Thursday, 3 November 2011

Nearly Nicked from Nick: Cauliflower and Cheddar Soup

Lou and I returned from France to find that Mr Lovelygrey had been impulse buying.  Not those electronic gadgets so beloved of males but, weirdly enough vegetables bought at knock down prices from the Coop.  Because the 'head of the household' been living alone for a week, his diet had veered towards convenience fare even though he'd been stuffing the fridge full of greenery.  I have some sympathy here.  When I haven't had to cook for others I've been known to live on a  decidedly unhealthy diet of taramasalata and ready salted Square crisps.

So my challenge this week is to clear out the cold zone.  I turned to Nick Nairn, a TV chef from the colder climes of Scotland for inspiration.   His website has a lovely recipe for Cauliflower and Mulled Cheddar soup. I've followed this to the letter previously with some success but a bit of creativity was needed as we did not have half the ingredients called for.  The cauliflower in the fridge was much weedier than the large specimen called for. There was  no cream or the parsley needed to infuse an oil to drizzle over the final product. And as for the 'cheddar' with a dubious Scottish provenance (surely it should be from Somerset?) well forget it!

Whilst we'd been away, bread making had also  been put on hold and some shop brought sliced white had sneaked into Lovelygrey Villas, no doubt to use in the sandwich toaster. To get rid of it, I cut a couple of slices into crouton-y cubes and fried them in olive oil with crushed garlic and  a bit of smoked streaky bacon. This rustic garnish replaced the hoity toity parsley oil and pleased my meat loving neanderthal boys no end.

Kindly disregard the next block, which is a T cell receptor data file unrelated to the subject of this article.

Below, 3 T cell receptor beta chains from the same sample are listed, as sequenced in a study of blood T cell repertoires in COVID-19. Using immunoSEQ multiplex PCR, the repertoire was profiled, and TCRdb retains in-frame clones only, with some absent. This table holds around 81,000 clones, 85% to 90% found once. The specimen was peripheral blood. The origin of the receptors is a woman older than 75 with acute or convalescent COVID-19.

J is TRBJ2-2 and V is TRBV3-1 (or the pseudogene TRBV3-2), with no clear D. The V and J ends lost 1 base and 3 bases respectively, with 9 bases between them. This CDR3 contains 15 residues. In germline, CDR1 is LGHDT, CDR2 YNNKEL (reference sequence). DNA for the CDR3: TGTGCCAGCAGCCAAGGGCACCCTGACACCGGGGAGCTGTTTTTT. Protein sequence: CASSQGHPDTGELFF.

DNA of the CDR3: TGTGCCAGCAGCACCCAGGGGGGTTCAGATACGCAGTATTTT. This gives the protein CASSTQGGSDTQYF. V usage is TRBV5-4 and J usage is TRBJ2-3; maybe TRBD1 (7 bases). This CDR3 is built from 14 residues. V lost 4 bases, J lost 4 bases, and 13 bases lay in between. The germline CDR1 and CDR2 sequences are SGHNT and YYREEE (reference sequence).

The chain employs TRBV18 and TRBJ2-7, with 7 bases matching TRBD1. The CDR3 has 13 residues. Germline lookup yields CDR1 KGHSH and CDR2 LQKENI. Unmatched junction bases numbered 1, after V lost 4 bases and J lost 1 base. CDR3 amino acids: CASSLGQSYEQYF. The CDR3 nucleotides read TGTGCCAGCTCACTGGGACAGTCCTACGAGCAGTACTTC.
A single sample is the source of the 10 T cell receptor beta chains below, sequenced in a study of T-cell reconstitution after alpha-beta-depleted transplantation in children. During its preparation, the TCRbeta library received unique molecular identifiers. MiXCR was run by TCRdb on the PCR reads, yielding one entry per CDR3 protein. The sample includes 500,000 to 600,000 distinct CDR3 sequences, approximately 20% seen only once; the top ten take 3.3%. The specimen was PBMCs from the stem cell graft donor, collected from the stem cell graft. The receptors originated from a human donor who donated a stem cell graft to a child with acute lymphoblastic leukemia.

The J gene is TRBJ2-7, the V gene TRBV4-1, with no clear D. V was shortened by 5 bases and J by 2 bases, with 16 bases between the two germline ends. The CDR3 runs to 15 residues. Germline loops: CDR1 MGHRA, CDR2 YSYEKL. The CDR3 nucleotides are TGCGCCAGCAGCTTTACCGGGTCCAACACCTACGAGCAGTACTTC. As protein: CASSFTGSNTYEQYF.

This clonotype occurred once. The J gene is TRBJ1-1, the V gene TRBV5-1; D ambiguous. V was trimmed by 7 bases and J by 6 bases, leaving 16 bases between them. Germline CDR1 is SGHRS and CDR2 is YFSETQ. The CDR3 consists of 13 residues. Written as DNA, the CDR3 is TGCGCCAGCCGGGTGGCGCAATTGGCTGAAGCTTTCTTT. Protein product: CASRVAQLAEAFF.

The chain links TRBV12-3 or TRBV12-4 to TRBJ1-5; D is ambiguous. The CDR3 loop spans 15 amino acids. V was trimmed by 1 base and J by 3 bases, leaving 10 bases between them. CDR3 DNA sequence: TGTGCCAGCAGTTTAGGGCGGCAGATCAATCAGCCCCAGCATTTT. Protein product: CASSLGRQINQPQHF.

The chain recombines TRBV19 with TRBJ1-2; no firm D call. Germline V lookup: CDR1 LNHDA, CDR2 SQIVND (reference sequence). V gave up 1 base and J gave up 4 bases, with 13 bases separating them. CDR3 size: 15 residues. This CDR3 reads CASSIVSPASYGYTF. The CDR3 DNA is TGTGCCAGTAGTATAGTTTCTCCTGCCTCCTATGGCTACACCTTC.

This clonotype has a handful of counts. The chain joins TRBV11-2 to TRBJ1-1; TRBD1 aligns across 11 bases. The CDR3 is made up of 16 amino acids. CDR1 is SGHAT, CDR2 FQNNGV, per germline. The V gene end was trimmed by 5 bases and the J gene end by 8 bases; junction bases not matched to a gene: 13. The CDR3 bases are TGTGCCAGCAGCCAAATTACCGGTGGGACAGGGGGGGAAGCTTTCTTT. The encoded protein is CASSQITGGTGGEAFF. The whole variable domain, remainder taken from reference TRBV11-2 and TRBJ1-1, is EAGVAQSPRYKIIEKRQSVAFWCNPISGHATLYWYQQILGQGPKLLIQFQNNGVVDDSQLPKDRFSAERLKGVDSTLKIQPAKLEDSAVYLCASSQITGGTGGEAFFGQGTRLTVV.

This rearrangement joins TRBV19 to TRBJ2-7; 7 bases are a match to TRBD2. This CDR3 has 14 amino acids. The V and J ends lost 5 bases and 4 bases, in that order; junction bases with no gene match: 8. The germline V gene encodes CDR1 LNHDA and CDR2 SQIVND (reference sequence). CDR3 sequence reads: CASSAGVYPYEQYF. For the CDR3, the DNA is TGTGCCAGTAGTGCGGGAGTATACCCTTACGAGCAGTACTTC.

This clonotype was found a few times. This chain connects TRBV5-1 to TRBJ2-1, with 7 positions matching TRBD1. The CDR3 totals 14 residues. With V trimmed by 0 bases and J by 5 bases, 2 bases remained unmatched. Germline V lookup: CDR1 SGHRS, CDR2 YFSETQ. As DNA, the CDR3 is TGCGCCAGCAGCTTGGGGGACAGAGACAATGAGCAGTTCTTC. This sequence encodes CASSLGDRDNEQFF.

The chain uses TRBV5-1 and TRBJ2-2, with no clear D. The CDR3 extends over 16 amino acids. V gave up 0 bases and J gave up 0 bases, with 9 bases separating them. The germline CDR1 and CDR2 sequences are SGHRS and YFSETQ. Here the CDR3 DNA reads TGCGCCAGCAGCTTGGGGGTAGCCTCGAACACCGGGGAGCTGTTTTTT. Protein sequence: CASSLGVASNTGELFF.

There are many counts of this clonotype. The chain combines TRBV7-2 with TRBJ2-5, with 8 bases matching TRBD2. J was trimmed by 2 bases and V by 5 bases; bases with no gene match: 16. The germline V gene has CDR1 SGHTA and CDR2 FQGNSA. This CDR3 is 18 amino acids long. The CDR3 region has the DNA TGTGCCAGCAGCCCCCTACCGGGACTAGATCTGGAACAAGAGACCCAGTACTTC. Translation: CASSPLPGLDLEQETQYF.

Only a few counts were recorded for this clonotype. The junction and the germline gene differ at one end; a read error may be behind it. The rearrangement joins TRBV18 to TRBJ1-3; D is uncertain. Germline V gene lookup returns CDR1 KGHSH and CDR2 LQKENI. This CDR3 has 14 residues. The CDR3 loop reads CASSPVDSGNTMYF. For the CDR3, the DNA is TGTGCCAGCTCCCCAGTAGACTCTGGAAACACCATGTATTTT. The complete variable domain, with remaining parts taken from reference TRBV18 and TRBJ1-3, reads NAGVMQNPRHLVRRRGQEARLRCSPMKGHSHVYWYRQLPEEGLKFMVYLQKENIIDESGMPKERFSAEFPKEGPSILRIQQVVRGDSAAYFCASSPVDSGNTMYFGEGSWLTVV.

Meanwhile, I'd chopped an onion and fried it in a  melted knob of butter.  Once it was softened I added that puny cauli together with a large piece of broccoli which I'd finely chopped according to Mr Nairn's instructions.  This concoction was then simmered in a pint and a half of water for about thirty minutes and then blitzed  until smooth with the hand blender.  To make up for the  lack of cream, I added much more grated vintage 'blow your head off' cheddar than the original fifty grammes that the recipe recommended.   Finally the soup was  seasoned to taste  with sea salt, loads of ground pepper, and the pinches of cayenne pepper and Colman's mustard powder beloved of my 1970s domestic science teacher, Miss Blampied.   I haven't retained much that is useful in my daily life from my school days but  because of her I do know how to bring out the flavour of cooked cheese!


  1. Looks and sounds yummy! As I'm about to have a wisdom tooth out, I may even make it - I think I'll be drinking lots of soup over the next few days!

  2. ummm looks & sounds wonderful. Our co-op is doing a really good deal on extra strong cheddar at the moment which I'm taking full advantage of !

    We had such elderly domestic science & needlework teachers at our school. When they changed the rules I opted for woodwork & metalwork !

  3. No chance of such change in a girl's grammar school in the 1970s. Woodwork and metalwork were considered unladylike! x